It is ingenious and once you see the product and how it works, you'll wonder, "Why didn't I think of that?"
Seattle's Pacific Science Center is a bit like San Francisco's Exploratorium, only much bigger. So, when Brandie Booth took her daughters there recently, she knew it would be easy to lose track of one or the other.
"I was explaining dinosaurs to one of my daughters and she went to play with a sand thing they have here and all of a sudden she realized, 'Where is mommy?'" Booth recalled.
5-year-old Indyanna was quickly reunited with mom and sister. Then, a little while later, 8-year-old Tea went missing.
"It was time to go and I am looking for my daughter, and I couldn't find her," Booth said.
Again, she was quickly reunited.
It wasn't luck that brought the family together -- it was tattoos. Brandie had read online how you write your cell number on the temporary tattoo, so if your child is lost, they can point to it and ask for help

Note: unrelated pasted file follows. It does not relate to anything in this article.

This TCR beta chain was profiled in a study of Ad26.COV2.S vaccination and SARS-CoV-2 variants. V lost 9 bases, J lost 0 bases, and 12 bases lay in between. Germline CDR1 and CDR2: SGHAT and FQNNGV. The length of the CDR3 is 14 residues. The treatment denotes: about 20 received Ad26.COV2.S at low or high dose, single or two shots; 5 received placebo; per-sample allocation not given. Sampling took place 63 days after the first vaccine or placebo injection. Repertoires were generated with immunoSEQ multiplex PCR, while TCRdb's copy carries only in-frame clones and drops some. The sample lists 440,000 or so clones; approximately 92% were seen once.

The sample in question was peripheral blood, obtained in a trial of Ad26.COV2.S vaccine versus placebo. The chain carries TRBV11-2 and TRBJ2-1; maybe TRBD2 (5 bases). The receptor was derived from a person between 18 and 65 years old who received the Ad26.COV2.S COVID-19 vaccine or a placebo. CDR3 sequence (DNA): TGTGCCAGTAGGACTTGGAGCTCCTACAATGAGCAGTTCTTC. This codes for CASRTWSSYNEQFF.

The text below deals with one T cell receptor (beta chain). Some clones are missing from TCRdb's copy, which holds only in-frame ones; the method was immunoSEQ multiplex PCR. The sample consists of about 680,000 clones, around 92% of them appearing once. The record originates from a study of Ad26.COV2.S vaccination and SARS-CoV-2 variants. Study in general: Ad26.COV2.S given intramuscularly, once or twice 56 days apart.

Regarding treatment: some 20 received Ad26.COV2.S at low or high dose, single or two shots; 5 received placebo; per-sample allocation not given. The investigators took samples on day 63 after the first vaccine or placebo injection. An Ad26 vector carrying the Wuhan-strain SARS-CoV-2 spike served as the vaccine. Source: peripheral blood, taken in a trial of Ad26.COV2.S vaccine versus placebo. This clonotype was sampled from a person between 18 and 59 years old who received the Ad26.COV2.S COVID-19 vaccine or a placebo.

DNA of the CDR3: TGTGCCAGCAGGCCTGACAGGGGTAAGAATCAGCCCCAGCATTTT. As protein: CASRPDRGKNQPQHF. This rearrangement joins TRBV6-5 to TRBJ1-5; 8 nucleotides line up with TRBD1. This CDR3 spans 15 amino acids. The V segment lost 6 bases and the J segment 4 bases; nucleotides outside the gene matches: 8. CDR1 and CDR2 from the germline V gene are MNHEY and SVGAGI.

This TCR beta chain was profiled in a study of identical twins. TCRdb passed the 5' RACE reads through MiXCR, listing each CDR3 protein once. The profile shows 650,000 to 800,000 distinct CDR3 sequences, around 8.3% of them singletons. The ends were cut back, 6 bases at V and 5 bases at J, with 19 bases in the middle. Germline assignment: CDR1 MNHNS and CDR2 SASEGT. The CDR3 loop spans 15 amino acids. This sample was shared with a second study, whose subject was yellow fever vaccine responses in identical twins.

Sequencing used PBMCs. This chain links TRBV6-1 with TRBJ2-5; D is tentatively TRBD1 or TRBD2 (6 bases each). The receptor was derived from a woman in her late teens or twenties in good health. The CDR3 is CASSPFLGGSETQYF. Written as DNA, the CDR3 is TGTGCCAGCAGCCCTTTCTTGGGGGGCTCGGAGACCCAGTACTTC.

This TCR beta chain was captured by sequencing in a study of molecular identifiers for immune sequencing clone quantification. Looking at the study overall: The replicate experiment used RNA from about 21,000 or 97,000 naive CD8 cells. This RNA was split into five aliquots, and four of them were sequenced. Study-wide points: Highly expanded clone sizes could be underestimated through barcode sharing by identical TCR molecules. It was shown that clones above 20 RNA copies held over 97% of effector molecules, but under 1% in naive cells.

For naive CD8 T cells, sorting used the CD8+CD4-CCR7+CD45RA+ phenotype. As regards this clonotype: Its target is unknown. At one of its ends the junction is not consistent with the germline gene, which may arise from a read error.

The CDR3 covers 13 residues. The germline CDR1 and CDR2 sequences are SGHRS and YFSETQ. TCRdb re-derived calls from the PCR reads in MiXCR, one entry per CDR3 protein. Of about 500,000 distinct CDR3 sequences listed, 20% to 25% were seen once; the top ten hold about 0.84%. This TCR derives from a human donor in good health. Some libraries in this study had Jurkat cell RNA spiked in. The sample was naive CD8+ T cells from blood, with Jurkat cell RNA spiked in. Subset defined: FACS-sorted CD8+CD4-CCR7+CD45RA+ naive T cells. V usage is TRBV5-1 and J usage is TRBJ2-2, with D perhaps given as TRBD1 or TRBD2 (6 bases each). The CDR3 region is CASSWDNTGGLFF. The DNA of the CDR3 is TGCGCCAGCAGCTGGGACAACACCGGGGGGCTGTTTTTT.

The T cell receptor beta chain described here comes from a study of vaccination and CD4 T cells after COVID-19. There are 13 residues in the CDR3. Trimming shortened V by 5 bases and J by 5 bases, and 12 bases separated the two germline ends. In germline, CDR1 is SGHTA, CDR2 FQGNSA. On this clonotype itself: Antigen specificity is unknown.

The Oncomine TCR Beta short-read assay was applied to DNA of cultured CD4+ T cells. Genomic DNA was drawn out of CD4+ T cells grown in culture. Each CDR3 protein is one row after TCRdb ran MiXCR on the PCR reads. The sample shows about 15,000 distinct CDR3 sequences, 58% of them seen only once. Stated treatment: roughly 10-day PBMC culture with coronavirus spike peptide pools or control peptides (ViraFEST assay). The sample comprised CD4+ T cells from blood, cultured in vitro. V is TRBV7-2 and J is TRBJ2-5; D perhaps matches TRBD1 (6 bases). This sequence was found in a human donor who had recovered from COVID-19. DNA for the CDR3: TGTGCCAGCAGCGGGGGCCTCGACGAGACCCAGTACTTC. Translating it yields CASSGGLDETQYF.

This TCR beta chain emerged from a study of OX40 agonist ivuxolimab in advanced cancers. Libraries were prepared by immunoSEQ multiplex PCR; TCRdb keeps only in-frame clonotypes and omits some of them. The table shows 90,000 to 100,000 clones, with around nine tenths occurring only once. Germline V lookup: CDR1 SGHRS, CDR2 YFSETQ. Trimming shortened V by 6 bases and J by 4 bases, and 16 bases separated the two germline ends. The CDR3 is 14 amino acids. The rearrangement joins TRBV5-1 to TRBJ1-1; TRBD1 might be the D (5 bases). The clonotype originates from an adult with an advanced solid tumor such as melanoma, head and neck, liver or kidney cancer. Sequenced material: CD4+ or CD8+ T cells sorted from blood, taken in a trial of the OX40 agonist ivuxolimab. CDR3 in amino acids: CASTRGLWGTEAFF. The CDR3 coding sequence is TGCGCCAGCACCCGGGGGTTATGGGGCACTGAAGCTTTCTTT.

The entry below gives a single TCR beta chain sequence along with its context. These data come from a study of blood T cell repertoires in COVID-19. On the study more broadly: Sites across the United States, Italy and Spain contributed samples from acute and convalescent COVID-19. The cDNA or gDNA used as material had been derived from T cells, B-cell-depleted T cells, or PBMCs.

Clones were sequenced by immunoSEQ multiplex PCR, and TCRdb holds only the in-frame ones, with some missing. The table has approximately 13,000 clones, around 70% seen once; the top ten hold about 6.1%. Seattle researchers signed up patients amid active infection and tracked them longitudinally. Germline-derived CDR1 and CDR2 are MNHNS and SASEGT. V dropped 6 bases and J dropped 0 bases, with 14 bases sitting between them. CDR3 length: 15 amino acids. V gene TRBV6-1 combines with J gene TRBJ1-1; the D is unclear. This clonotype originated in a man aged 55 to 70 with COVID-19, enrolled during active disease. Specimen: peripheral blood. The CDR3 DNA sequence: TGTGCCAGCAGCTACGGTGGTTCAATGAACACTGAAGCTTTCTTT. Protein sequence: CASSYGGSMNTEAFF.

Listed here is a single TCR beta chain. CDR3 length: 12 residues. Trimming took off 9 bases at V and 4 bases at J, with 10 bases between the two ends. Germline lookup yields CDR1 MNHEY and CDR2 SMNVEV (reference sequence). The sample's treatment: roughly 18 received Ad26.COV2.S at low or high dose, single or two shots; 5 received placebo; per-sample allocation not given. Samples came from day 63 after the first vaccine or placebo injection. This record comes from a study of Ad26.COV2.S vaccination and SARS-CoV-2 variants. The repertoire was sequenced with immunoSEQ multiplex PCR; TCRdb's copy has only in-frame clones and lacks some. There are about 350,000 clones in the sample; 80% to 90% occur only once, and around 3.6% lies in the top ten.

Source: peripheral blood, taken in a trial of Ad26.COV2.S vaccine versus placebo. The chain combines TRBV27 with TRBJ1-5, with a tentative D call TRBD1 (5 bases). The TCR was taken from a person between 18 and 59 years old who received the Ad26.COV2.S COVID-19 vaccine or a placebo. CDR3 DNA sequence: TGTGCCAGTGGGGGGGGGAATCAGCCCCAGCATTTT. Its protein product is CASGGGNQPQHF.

"One of the mom's had posted about this product," Booth told 7 On Your Side. "I thought, 'That looks very cool. It looks very handy.'"
She bought them and used them that day at the Science Center.
"The kids think they are really, really cool," creator Michele Welsh said.
They say necessity is the mother of invention. Welsh came up with the idea after taking her three kids to an amusement park on Memorial Day.
"I became so nervous we needed to leave, it's too crowded, and I said I can't take it. I took a deep breath and instead I took a ball-point pen out of my purse and wrote my mobile number right on their arm," she said.
And, the idea behind the safety tat was born, which brings us back to Tea and Indyanna, and just how easy these temporary tattoos are for mom to apply and the kids to use.
"Call the telephone number on it," Indyanna said.
"You have to show it to the staff and they will call my mommy," said Tea.
A pack of safety tats start at $7.99. They come blank with a pen or preprinted with your phone number and allergies.